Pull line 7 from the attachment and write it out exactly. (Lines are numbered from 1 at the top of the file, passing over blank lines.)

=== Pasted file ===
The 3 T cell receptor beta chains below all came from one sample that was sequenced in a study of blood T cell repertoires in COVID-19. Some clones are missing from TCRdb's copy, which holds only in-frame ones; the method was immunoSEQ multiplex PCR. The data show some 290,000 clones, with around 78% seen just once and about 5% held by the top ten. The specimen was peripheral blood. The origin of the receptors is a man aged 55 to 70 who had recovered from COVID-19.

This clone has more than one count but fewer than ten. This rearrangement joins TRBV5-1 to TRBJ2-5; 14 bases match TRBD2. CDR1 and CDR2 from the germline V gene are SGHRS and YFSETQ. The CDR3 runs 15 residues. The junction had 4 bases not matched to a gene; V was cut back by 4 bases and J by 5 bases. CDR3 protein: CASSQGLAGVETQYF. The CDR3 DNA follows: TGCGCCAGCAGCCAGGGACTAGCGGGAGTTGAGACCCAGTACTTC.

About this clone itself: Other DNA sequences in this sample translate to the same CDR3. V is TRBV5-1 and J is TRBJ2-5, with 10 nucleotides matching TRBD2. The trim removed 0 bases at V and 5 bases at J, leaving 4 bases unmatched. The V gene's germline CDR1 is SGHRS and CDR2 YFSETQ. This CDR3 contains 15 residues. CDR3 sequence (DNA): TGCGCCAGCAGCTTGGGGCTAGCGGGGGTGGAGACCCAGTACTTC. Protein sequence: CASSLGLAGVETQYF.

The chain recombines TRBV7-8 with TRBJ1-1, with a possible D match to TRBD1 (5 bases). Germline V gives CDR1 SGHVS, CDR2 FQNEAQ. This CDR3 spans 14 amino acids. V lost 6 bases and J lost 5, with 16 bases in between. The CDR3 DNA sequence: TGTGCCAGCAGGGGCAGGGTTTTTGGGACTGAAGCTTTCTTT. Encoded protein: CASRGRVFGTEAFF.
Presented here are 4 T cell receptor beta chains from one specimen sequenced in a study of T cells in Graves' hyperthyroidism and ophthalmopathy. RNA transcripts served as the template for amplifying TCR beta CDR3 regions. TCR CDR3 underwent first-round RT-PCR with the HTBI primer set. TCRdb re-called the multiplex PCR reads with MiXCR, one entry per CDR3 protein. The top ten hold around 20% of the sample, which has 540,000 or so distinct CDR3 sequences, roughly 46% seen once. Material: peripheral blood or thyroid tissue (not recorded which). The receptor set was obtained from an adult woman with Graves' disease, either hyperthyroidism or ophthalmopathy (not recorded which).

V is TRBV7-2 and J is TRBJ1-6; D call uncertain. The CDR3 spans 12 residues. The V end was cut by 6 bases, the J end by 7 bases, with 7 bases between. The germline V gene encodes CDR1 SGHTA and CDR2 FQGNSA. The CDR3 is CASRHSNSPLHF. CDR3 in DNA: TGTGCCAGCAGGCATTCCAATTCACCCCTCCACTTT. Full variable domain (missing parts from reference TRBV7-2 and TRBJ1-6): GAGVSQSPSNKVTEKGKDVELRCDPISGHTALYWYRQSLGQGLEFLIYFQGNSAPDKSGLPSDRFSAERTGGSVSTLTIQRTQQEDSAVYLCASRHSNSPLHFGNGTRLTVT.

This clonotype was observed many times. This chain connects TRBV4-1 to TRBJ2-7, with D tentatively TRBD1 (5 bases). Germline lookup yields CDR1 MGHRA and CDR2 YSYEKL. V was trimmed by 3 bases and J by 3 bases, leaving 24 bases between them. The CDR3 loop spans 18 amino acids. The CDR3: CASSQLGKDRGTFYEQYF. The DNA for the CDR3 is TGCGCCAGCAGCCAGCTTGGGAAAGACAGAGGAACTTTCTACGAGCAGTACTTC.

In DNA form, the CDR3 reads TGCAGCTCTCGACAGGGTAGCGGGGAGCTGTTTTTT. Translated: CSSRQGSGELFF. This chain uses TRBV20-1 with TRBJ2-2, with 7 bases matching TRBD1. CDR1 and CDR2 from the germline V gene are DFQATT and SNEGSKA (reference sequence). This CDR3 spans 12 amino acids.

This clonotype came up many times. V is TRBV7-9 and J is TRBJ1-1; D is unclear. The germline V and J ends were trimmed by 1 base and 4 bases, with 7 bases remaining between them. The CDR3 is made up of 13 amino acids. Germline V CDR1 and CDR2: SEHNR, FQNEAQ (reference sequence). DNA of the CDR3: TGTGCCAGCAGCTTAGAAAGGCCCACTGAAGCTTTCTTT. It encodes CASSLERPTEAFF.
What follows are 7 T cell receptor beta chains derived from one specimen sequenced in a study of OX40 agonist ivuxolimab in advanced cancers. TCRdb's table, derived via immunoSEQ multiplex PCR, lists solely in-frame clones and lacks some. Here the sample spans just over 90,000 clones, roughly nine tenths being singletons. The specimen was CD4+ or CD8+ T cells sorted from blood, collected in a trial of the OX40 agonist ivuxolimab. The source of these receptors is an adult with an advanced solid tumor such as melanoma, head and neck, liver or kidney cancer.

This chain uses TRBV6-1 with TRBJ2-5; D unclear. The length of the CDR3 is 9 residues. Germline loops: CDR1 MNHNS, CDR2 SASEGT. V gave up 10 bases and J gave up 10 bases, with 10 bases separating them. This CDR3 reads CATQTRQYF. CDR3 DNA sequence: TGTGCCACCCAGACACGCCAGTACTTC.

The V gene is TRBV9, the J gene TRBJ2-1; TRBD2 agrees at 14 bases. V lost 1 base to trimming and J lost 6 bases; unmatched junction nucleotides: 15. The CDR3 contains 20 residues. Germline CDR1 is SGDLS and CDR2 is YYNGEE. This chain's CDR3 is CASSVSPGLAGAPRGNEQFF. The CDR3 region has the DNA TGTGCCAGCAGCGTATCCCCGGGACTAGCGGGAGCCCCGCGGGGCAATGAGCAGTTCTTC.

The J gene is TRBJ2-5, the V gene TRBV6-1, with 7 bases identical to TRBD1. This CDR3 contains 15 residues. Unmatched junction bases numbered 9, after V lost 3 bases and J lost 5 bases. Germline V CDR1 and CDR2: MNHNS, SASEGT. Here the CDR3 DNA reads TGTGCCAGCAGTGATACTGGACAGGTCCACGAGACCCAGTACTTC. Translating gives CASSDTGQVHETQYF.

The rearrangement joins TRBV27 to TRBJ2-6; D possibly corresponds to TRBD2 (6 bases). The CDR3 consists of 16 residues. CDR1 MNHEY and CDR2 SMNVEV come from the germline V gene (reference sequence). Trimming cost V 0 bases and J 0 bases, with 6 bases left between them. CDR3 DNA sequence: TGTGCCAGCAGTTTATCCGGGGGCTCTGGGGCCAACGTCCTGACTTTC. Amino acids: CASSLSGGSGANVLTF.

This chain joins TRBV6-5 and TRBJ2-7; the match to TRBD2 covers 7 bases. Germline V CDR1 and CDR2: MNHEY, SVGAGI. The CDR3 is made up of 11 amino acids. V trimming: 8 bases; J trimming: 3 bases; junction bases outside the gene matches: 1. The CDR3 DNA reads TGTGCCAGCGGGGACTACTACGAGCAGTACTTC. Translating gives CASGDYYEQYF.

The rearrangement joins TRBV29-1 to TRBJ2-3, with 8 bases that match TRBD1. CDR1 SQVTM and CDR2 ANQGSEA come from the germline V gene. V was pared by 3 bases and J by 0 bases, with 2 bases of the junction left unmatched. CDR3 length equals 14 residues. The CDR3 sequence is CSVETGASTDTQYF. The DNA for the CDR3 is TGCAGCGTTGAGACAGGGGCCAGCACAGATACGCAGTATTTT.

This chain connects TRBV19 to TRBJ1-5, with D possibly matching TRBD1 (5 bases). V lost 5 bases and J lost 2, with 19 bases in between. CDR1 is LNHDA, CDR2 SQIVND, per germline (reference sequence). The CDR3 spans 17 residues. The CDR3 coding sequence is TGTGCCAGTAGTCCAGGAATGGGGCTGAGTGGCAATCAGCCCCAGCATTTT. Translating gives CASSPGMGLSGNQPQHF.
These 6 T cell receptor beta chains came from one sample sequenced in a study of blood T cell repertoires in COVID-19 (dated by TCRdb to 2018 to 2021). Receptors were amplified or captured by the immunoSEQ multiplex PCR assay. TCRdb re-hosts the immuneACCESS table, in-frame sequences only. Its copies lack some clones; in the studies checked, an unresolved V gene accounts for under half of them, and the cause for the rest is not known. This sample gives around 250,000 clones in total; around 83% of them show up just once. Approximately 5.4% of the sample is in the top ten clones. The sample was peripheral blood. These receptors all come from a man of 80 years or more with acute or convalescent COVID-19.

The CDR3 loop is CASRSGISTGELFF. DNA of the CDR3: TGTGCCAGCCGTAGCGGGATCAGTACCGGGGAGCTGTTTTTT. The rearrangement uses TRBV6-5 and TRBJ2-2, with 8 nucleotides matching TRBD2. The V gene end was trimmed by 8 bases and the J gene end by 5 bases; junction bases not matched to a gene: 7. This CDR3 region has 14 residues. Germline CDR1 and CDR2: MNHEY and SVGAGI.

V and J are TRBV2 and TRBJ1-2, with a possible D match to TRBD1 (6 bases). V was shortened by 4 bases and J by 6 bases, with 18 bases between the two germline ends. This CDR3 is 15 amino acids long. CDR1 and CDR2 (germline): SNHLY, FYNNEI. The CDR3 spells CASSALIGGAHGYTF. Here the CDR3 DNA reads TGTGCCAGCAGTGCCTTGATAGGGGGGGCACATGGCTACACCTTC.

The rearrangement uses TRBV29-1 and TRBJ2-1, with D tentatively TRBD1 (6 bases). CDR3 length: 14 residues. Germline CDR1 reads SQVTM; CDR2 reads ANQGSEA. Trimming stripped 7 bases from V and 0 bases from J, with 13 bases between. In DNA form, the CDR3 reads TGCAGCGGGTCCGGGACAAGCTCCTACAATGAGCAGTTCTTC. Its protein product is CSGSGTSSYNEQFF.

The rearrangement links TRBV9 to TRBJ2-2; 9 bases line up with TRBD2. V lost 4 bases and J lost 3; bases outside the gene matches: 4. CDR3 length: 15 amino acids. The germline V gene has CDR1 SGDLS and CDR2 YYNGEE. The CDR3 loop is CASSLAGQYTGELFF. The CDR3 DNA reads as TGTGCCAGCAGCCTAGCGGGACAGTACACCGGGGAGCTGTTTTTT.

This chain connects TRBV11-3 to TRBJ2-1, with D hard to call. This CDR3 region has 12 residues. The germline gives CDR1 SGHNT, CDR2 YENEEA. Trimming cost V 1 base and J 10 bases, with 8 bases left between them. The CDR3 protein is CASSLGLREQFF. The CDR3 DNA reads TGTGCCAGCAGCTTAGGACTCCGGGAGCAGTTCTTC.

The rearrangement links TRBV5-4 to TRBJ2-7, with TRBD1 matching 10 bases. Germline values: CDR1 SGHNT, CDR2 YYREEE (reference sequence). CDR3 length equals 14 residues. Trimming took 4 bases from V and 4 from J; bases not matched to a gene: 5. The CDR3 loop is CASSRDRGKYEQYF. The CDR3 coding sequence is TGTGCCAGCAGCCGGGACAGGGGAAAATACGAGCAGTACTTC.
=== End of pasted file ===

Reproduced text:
This clonotype was observed many times. This chain connects TRBV4-1 to TRBJ2-7, with D tentatively TRBD1 (5 bases). Germline lookup yields CDR1 MGHRA and CDR2 YSYEKL. V was trimmed by 3 bases and J by 3 bases, leaving 24 bases between them. The CDR3 loop spans 18 amino acids. The CDR3: CASSQLGKDRGTFYEQYF. The DNA for the CDR3 is TGCGCCAGCAGCCAGCTTGGGAAAGACAGAGGAACTTTCTACGAGCAGTACTTC.